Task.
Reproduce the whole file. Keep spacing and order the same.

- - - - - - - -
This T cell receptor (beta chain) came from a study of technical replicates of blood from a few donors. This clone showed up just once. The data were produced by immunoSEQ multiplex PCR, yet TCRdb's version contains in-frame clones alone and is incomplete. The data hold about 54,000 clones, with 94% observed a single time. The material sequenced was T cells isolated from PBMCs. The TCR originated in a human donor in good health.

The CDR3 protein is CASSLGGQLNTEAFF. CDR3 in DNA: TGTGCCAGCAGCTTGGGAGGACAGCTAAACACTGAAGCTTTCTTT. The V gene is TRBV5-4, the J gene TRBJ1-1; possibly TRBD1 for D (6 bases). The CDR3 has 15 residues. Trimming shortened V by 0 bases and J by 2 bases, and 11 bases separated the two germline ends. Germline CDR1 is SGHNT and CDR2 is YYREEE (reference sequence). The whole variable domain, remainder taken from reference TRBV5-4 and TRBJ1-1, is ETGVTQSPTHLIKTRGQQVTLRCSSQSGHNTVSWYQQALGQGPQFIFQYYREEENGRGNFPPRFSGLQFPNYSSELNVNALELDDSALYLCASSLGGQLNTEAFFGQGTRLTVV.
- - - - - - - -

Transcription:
This T cell receptor (beta chain) came from a study of technical replicates of blood from a few donors. This clone showed up just once. The data were produced by immunoSEQ multiplex PCR, yet TCRdb's version contains in-frame clones alone and is incomplete. The data hold about 54,000 clones, with 94% observed a single time. The material sequenced was T cells isolated from PBMCs. The TCR originated in a human donor in good health.

The CDR3 protein is CASSLGGQLNTEAFF. CDR3 in DNA: TGTGCCAGCAGCTTGGGAGGACAGCTAAACACTGAAGCTTTCTTT. The V gene is TRBV5-4, the J gene TRBJ1-1; possibly TRBD1 for D (6 bases). The CDR3 has 15 residues. Trimming shortened V by 0 bases and J by 2 bases, and 11 bases separated the two germline ends. Germline CDR1 is SGHNT and CDR2 is YYREEE (reference sequence). The whole variable domain, remainder taken from reference TRBV5-4 and TRBJ1-1, is ETGVTQSPTHLIKTRGQQVTLRCSSQSGHNTVSWYQQALGQGPQFIFQYYREEENGRGNFPPRFSGLQFPNYSSELNVNALELDDSALYLCASSLGGQLNTEAFFGQGTRLTVV.